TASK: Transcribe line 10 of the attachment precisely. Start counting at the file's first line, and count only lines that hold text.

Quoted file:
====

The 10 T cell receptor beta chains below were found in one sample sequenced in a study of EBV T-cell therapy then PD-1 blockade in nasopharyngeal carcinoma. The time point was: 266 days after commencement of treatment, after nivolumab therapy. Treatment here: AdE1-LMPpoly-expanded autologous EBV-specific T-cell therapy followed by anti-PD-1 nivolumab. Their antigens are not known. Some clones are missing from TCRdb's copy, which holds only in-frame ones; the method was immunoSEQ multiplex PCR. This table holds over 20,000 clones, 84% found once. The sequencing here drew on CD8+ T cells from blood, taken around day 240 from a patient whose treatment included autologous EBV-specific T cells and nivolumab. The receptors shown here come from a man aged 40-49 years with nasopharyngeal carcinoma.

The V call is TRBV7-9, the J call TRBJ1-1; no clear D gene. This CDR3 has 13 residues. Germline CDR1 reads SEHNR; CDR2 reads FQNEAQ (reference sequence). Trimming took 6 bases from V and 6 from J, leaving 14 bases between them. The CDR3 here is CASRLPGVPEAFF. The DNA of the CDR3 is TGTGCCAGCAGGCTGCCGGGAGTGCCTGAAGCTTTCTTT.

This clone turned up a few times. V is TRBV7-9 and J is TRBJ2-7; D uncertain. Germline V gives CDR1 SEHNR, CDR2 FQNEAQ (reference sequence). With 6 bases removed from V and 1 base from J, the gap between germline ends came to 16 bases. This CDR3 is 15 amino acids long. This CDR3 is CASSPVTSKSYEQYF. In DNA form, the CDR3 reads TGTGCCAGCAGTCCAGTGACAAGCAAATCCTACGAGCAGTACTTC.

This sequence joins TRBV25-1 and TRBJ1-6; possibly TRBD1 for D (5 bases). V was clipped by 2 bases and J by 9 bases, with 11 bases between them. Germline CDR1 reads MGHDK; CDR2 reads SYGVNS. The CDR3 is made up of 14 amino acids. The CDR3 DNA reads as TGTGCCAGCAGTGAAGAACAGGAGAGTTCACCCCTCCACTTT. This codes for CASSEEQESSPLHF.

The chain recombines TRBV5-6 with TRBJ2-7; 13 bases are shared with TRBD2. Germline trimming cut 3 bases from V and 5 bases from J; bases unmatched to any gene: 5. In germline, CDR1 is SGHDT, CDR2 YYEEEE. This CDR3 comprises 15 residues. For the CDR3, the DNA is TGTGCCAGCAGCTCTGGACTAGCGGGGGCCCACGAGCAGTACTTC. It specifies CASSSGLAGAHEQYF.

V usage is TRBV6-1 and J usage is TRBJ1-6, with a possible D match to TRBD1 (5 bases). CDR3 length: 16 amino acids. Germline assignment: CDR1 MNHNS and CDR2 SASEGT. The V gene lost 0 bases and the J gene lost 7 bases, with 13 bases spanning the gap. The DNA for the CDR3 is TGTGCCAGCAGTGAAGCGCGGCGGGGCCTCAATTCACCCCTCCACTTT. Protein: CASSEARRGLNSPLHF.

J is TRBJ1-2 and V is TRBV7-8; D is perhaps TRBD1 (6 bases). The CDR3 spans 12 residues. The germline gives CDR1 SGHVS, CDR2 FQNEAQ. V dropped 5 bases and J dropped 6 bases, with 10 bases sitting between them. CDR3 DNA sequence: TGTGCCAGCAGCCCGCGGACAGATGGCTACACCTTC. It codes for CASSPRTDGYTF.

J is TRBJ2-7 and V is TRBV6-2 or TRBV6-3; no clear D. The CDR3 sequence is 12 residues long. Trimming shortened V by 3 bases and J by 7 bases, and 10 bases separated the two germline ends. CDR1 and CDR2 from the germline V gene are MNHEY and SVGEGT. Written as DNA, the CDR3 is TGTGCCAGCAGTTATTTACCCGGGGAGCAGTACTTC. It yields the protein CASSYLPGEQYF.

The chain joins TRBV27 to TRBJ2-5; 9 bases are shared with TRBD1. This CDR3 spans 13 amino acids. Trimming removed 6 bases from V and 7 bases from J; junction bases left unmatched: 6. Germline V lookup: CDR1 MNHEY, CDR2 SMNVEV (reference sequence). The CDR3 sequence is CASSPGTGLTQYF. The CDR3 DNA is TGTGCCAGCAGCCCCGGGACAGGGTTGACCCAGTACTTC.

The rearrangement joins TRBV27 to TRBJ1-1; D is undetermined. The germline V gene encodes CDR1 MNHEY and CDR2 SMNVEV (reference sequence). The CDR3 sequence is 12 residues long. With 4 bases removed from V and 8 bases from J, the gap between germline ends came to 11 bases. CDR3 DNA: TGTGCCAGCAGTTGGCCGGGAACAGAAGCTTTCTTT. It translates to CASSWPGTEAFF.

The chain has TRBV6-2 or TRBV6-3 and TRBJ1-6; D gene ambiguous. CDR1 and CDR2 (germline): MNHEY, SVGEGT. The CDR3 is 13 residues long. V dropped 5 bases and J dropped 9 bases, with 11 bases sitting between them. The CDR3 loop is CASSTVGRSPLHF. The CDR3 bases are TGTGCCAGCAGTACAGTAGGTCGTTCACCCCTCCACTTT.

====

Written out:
The rearrangement joins TRBV27 to TRBJ1-1; D is undetermined. The germline V gene encodes CDR1 MNHEY and CDR2 SMNVEV (reference sequence). The CDR3 sequence is 12 residues long. With 4 bases removed from V and 8 bases from J, the gap between germline ends came to 11 bases. CDR3 DNA: TGTGCCAGCAGTTGGCCGGGAACAGAAGCTTTCTTT. It translates to CASSWPGTEAFF.